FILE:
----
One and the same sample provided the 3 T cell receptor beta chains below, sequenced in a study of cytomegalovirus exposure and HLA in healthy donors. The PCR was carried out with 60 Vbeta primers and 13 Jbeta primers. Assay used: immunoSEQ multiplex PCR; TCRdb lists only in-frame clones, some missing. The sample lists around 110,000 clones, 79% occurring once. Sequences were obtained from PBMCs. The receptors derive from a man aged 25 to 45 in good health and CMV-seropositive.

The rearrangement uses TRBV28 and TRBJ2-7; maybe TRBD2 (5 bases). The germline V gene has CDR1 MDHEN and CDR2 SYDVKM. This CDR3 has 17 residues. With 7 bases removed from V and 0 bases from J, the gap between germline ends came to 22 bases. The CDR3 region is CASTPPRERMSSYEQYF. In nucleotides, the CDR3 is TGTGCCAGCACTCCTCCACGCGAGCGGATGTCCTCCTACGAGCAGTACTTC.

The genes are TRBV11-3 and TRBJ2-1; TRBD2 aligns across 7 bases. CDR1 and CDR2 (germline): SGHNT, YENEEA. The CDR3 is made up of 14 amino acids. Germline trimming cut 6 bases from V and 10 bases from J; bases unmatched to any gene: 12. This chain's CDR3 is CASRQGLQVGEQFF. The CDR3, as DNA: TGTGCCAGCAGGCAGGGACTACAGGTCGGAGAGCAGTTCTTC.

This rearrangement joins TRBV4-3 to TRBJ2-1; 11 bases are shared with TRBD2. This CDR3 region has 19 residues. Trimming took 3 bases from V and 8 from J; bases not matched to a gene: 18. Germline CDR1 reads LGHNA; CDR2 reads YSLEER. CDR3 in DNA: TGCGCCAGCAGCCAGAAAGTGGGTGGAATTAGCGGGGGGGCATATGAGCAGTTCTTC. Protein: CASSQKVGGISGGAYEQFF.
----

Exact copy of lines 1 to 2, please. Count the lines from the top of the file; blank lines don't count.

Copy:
One and the same sample provided the 3 T cell receptor beta chains below, sequenced in a study of cytomegalovirus exposure and HLA in healthy donors. The PCR was carried out with 60 Vbeta primers and 13 Jbeta primers. Assay used: immunoSEQ multiplex PCR; TCRdb lists only in-frame clones, some missing. The sample lists around 110,000 clones, 79% occurring once. Sequences were obtained from PBMCs. The receptors derive from a man aged 25 to 45 in good health and CMV-seropositive.

The rearrangement uses TRBV28 and TRBJ2-7; maybe TRBD2 (5 bases). The germline V gene has CDR1 MDHEN and CDR2 SYDVKM. This CDR3 has 17 residues. With 7 bases removed from V and 0 bases from J, the gap between germline ends came to 22 bases. The CDR3 region is CASTPPRERMSSYEQYF. In nucleotides, the CDR3 is TGTGCCAGCACTCCTCCACGCGAGCGGATGTCCTCCTACGAGCAGTACTTC.